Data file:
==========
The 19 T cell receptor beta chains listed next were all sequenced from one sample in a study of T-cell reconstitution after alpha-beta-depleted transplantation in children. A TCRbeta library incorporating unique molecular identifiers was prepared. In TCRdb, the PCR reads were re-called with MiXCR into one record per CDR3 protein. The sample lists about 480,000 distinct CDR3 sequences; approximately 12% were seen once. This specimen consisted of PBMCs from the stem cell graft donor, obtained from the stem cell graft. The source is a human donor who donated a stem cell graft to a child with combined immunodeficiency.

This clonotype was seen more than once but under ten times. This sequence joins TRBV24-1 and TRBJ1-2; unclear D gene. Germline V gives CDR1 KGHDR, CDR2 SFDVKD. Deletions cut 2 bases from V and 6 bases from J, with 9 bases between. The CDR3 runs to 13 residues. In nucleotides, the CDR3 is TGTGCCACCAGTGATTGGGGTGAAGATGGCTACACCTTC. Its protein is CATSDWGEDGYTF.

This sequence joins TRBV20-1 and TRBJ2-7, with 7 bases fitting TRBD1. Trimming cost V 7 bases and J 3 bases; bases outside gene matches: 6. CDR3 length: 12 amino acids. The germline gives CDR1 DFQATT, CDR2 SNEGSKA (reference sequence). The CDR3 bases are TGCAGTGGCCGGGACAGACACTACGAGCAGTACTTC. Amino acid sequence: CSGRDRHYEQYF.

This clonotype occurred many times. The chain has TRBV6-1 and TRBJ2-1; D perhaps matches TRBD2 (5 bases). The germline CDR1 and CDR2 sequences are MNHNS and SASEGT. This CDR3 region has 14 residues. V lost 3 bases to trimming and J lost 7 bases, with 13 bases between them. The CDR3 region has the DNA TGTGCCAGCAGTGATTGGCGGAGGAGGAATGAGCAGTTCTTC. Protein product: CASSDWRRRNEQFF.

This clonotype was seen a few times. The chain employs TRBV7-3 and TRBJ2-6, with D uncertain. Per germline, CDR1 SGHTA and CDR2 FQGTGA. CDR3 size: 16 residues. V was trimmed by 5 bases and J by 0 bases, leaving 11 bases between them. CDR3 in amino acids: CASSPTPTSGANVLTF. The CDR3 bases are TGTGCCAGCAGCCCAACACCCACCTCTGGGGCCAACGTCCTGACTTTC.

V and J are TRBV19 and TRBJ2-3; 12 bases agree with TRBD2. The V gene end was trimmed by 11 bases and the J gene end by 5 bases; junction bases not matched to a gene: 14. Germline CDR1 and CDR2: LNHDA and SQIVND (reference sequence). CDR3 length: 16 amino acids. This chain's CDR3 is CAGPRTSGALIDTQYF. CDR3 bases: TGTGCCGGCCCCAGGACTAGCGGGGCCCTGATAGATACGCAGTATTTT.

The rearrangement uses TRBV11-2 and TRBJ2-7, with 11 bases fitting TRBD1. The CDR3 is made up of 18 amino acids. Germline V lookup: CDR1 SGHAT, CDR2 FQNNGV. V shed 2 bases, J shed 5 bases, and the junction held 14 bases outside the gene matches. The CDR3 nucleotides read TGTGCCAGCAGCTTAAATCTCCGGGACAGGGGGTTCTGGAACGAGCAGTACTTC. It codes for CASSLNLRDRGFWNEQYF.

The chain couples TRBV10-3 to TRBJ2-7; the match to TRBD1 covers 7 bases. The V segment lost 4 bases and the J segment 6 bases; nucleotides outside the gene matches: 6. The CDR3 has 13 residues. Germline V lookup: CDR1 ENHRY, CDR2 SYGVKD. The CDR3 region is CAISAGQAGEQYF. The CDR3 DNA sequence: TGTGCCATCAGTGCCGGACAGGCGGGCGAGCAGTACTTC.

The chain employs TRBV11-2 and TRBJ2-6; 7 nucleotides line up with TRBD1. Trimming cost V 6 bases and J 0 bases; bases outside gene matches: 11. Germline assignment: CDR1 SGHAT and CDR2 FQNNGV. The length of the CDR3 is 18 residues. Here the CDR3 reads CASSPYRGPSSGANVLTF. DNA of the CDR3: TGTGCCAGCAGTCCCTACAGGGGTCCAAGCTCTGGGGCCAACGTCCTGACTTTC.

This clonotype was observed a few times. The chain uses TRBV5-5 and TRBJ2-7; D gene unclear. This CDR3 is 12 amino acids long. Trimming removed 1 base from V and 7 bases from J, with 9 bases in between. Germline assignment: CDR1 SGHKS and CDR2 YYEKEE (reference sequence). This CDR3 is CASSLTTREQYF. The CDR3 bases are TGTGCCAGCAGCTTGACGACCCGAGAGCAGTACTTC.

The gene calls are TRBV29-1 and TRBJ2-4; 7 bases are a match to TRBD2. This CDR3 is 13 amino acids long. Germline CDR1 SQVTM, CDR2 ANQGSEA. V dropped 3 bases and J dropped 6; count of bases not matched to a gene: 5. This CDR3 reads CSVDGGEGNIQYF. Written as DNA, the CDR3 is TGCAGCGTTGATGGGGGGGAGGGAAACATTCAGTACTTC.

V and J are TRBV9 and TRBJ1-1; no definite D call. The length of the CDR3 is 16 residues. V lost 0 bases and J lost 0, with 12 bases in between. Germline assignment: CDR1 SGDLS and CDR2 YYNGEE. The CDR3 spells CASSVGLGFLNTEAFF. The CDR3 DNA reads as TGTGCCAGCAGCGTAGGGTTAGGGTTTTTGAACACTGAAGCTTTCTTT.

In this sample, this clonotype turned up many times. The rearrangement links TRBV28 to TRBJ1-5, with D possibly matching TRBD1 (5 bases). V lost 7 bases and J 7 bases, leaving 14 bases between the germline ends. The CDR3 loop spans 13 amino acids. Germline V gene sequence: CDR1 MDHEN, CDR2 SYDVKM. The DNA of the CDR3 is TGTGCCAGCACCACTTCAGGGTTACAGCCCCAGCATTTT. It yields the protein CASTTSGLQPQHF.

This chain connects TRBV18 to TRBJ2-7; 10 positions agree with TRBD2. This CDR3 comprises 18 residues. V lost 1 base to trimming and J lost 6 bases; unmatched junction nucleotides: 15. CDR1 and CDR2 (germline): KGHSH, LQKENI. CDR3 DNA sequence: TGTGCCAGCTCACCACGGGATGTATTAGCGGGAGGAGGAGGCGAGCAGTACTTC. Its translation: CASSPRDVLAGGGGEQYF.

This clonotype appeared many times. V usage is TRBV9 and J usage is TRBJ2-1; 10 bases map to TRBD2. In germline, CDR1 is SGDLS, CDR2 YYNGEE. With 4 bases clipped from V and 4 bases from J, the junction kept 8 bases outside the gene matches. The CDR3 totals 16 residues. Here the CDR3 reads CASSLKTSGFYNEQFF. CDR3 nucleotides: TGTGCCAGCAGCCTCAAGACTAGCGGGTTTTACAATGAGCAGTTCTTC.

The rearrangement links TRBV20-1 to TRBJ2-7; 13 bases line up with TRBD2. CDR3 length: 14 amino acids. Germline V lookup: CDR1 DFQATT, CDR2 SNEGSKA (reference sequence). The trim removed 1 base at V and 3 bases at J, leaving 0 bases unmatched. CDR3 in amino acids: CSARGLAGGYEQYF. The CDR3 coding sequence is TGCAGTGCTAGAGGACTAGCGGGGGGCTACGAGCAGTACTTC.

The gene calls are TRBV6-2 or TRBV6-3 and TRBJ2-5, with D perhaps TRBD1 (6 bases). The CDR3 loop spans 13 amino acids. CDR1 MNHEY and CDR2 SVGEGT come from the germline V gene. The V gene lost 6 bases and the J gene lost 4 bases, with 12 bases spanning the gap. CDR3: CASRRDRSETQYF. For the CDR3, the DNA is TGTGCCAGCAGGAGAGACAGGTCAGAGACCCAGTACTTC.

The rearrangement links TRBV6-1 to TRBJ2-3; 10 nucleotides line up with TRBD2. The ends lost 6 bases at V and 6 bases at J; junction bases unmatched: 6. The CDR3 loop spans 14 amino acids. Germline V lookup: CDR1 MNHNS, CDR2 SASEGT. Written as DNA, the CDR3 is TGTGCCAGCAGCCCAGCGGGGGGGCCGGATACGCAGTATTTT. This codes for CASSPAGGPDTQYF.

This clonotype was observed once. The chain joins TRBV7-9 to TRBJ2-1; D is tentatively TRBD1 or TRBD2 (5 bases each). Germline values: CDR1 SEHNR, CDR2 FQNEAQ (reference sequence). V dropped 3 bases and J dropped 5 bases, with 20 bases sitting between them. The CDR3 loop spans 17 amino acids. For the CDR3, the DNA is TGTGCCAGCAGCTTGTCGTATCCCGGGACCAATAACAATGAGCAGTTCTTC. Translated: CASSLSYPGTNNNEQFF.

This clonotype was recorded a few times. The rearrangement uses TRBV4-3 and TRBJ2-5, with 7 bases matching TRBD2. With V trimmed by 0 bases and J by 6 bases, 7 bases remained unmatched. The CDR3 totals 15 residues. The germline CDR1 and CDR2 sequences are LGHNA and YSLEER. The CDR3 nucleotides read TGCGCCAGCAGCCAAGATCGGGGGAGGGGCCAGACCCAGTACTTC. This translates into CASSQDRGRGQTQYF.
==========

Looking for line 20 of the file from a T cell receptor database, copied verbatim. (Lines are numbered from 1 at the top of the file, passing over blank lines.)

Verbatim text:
This clonotype was recorded a few times. The rearrangement uses TRBV4-3 and TRBJ2-5, with 7 bases matching TRBD2. With V trimmed by 0 bases and J by 6 bases, 7 bases remained unmatched. The CDR3 totals 15 residues. The germline CDR1 and CDR2 sequences are LGHNA and YSLEER. The CDR3 nucleotides read TGCGCCAGCAGCCAAGATCGGGGGAGGGGCCAGACCCAGTACTTC. This translates into CASSQDRGRGQTQYF.